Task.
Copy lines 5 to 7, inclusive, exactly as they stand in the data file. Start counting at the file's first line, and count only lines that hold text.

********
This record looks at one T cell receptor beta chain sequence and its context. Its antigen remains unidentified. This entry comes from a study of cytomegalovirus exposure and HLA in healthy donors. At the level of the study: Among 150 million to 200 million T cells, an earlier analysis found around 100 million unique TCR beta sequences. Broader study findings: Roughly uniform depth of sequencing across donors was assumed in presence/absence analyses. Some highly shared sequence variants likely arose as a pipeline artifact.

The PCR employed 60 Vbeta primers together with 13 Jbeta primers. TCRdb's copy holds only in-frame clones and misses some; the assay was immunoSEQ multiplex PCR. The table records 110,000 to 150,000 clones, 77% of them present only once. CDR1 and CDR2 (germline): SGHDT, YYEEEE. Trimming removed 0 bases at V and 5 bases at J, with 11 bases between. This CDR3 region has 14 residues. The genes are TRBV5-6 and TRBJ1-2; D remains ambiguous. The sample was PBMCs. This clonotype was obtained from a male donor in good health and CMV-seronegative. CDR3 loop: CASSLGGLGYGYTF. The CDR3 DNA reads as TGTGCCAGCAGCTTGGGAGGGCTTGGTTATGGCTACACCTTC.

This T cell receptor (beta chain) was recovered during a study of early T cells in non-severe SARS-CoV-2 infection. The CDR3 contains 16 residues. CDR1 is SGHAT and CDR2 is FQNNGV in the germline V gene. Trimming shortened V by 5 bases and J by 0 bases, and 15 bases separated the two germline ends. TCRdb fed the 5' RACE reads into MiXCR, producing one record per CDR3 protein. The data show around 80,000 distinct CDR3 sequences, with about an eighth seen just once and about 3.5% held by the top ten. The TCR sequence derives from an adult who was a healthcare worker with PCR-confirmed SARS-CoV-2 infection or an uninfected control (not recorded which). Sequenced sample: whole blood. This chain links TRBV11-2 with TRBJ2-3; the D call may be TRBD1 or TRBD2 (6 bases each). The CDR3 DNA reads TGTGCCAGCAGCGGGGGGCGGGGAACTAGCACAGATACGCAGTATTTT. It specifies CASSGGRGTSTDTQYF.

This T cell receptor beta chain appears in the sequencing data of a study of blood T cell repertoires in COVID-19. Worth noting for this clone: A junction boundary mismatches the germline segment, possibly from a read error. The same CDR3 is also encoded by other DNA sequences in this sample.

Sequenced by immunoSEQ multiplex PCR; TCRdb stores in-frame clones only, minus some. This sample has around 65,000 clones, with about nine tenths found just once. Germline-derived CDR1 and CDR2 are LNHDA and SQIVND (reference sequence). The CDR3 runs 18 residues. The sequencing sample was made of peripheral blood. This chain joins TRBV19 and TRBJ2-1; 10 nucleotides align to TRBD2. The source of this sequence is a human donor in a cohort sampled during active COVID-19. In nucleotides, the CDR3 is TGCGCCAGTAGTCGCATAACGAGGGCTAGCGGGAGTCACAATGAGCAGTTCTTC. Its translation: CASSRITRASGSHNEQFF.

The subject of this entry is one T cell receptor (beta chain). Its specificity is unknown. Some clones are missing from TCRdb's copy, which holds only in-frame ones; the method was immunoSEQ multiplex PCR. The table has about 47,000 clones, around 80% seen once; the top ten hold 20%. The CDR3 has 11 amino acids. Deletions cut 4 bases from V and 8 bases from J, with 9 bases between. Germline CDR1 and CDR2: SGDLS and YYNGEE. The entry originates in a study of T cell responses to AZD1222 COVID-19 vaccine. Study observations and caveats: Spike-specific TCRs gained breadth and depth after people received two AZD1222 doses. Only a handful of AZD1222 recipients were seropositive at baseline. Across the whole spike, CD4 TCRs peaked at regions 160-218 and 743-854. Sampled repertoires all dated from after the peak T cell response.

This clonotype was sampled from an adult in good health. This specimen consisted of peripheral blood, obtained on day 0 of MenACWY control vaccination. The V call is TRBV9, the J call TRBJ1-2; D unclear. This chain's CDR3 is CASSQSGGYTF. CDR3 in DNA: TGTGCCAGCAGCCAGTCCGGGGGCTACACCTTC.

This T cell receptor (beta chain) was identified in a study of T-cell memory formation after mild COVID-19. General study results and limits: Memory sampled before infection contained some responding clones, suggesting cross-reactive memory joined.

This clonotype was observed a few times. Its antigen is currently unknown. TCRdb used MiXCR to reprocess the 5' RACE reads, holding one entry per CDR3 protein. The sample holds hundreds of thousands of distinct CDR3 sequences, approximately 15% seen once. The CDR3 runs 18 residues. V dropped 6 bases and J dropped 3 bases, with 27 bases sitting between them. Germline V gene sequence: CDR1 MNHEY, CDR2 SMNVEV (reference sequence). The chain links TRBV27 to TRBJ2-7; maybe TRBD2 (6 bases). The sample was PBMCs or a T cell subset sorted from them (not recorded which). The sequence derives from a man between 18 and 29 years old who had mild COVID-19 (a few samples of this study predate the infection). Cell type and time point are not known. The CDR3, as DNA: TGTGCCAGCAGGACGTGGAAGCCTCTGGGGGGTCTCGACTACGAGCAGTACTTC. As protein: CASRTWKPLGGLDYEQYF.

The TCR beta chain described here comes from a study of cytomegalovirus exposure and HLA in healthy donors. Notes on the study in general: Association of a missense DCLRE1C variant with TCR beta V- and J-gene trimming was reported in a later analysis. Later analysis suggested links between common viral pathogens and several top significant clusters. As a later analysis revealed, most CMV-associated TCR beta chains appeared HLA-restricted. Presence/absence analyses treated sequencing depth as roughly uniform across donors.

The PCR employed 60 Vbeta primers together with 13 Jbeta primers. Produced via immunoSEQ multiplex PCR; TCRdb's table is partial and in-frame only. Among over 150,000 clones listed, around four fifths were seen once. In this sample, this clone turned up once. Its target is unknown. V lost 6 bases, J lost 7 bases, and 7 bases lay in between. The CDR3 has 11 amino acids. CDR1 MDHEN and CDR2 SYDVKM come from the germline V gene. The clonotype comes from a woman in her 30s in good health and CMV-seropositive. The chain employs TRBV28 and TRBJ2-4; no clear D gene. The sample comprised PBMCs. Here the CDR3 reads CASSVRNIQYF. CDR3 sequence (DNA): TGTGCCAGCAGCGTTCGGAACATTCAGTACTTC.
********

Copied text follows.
Sequenced by immunoSEQ multiplex PCR; TCRdb stores in-frame clones only, minus some. This sample has around 65,000 clones, with about nine tenths found just once. Germline-derived CDR1 and CDR2 are LNHDA and SQIVND (reference sequence). The CDR3 runs 18 residues. The sequencing sample was made of peripheral blood. This chain joins TRBV19 and TRBJ2-1; 10 nucleotides align to TRBD2. The source of this sequence is a human donor in a cohort sampled during active COVID-19. In nucleotides, the CDR3 is TGCGCCAGTAGTCGCATAACGAGGGCTAGCGGGAGTCACAATGAGCAGTTCTTC. Its translation: CASSRITRASGSHNEQFF.

The subject of this entry is one T cell receptor (beta chain). Its specificity is unknown. Some clones are missing from TCRdb's copy, which holds only in-frame ones; the method was immunoSEQ multiplex PCR. The table has about 47,000 clones, around 80% seen once; the top ten hold 20%. The CDR3 has 11 amino acids. Deletions cut 4 bases from V and 8 bases from J, with 9 bases between. Germline CDR1 and CDR2: SGDLS and YYNGEE. The entry originates in a study of T cell responses to AZD1222 COVID-19 vaccine. Study observations and caveats: Spike-specific TCRs gained breadth and depth after people received two AZD1222 doses. Only a handful of AZD1222 recipients were seropositive at baseline. Across the whole spike, CD4 TCRs peaked at regions 160-218 and 743-854. Sampled repertoires all dated from after the peak T cell response.

This clonotype was sampled from an adult in good health. This specimen consisted of peripheral blood, obtained on day 0 of MenACWY control vaccination. The V call is TRBV9, the J call TRBJ1-2; D unclear. This chain's CDR3 is CASSQSGGYTF. CDR3 in DNA: TGTGCCAGCAGCCAGTCCGGGGGCTACACCTTC.